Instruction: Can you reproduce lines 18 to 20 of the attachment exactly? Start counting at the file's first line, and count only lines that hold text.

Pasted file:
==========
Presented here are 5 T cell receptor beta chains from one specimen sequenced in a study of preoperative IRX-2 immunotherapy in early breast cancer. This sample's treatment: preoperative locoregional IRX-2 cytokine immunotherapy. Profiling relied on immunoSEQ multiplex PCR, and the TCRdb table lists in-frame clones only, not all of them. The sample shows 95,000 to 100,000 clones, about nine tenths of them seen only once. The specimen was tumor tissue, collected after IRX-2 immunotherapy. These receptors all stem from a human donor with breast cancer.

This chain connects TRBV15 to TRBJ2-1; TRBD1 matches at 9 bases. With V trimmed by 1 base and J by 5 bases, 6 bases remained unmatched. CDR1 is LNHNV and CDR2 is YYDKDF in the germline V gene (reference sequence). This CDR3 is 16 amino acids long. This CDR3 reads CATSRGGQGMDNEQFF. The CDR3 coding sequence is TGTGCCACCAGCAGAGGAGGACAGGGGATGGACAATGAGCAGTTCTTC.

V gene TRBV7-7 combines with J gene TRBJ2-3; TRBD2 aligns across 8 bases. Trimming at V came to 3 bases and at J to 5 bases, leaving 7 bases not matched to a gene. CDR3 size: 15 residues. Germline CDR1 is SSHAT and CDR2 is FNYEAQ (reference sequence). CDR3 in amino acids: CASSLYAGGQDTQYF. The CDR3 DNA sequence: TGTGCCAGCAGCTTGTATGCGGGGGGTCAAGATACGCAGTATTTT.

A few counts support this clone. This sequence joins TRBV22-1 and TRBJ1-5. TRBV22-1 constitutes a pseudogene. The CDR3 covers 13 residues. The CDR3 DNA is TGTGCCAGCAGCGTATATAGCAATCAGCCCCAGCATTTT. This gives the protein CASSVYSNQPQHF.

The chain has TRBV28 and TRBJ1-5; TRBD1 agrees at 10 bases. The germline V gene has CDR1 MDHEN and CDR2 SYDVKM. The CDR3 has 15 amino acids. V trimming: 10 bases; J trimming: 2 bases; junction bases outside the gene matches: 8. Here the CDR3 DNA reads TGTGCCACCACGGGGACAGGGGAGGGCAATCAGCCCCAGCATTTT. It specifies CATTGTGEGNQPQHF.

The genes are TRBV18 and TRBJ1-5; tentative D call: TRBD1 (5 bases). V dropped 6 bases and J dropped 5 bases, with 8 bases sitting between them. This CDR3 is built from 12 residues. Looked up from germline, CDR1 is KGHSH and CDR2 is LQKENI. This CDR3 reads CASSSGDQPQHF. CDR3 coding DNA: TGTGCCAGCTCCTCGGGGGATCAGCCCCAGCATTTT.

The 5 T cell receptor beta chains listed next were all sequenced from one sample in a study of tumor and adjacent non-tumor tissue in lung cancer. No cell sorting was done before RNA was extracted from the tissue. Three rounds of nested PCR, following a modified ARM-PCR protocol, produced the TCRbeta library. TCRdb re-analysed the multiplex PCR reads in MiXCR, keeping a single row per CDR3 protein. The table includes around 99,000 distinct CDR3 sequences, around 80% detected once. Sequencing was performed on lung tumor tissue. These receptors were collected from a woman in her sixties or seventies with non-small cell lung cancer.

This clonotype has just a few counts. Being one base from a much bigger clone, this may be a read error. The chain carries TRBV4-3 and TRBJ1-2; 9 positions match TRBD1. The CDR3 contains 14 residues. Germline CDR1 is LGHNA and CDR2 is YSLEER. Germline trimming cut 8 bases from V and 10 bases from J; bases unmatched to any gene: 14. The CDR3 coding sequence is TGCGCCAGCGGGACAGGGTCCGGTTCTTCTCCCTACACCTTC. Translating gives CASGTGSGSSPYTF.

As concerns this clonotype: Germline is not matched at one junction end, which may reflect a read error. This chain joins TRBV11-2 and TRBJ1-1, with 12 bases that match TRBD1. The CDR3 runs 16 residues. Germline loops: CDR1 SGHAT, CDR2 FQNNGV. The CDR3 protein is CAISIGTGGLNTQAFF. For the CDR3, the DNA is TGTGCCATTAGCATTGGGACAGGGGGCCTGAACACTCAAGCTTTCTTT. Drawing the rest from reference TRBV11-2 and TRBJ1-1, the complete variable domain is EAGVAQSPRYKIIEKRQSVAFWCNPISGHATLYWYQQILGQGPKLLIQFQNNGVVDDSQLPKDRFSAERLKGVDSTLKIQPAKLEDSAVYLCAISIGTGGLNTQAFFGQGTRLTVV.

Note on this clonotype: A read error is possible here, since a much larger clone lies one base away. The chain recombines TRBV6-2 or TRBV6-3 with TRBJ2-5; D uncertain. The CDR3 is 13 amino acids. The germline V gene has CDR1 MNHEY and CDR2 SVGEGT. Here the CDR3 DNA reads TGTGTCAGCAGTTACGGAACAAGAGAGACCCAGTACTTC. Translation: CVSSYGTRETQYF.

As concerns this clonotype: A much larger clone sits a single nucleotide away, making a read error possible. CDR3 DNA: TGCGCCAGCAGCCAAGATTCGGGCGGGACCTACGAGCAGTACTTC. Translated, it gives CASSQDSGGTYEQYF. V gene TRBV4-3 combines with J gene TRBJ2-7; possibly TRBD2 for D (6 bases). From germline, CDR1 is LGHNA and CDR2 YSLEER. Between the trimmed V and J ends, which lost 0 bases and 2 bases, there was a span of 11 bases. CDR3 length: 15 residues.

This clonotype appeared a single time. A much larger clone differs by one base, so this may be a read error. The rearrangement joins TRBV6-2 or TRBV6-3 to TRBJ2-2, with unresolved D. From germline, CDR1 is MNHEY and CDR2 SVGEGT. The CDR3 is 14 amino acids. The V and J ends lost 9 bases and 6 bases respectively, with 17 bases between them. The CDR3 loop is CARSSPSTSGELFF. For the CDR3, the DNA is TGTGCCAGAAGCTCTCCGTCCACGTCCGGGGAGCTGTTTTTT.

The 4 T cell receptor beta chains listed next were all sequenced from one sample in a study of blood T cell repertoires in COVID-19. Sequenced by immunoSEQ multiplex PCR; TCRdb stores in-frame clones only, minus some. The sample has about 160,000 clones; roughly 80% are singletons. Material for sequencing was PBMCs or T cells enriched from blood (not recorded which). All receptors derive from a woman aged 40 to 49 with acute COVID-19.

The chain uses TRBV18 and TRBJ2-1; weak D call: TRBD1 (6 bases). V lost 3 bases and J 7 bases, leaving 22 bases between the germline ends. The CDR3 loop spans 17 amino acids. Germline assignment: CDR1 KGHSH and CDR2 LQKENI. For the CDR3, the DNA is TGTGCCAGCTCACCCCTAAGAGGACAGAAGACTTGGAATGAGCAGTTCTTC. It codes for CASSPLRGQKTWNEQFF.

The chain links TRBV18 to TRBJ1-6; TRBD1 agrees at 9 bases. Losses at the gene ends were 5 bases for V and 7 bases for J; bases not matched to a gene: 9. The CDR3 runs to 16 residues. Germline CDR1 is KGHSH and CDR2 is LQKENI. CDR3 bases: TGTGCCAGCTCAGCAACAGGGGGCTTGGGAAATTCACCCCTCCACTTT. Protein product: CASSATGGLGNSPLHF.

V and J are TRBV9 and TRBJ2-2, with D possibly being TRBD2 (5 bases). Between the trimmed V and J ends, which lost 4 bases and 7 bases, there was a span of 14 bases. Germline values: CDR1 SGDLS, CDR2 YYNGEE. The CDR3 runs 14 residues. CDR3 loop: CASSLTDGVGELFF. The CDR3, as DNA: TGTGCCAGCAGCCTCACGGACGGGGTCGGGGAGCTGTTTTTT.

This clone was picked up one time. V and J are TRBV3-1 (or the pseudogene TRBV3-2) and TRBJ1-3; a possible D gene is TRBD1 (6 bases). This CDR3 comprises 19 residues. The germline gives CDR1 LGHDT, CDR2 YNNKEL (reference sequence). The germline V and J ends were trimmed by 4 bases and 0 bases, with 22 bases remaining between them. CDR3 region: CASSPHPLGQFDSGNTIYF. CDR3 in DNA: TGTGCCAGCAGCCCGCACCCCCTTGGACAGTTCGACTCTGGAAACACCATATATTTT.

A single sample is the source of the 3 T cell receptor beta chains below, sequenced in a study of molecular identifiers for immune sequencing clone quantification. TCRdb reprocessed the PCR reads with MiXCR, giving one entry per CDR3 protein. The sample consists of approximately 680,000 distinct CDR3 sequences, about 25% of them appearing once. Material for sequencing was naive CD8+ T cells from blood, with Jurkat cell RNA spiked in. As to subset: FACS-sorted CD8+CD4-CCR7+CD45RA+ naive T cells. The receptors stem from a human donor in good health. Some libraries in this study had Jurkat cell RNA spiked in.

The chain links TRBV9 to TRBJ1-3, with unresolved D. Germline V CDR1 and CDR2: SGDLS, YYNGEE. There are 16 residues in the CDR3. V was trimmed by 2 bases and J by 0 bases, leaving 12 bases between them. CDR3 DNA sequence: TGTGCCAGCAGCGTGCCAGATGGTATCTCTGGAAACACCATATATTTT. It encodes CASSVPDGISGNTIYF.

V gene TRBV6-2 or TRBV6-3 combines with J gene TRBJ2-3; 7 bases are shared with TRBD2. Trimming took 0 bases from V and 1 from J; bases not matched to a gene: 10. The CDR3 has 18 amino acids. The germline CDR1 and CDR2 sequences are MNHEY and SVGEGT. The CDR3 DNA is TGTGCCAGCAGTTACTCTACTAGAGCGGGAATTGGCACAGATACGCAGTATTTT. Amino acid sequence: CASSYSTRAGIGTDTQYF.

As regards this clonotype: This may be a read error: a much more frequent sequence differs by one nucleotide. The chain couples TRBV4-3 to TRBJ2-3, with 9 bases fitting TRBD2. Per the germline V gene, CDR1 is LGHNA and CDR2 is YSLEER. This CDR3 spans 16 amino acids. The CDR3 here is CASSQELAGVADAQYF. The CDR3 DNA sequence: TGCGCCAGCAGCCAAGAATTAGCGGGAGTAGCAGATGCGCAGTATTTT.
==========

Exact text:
A single sample is the source of the 3 T cell receptor beta chains below, sequenced in a study of molecular identifiers for immune sequencing clone quantification. TCRdb reprocessed the PCR reads with MiXCR, giving one entry per CDR3 protein. The sample consists of approximately 680,000 distinct CDR3 sequences, about 25% of them appearing once. Material for sequencing was naive CD8+ T cells from blood, with Jurkat cell RNA spiked in. As to subset: FACS-sorted CD8+CD4-CCR7+CD45RA+ naive T cells. The receptors stem from a human donor in good health. Some libraries in this study had Jurkat cell RNA spiked in.

The chain links TRBV9 to TRBJ1-3, with unresolved D. Germline V CDR1 and CDR2: SGDLS, YYNGEE. There are 16 residues in the CDR3. V was trimmed by 2 bases and J by 0 bases, leaving 12 bases between them. CDR3 DNA sequence: TGTGCCAGCAGCGTGCCAGATGGTATCTCTGGAAACACCATATATTTT. It encodes CASSVPDGISGNTIYF.

V gene TRBV6-2 or TRBV6-3 combines with J gene TRBJ2-3; 7 bases are shared with TRBD2. Trimming took 0 bases from V and 1 from J; bases not matched to a gene: 10. The CDR3 has 18 amino acids. The germline CDR1 and CDR2 sequences are MNHEY and SVGEGT. The CDR3 DNA is TGTGCCAGCAGTTACTCTACTAGAGCGGGAATTGGCACAGATACGCAGTATTTT. Amino acid sequence: CASSYSTRAGIGTDTQYF.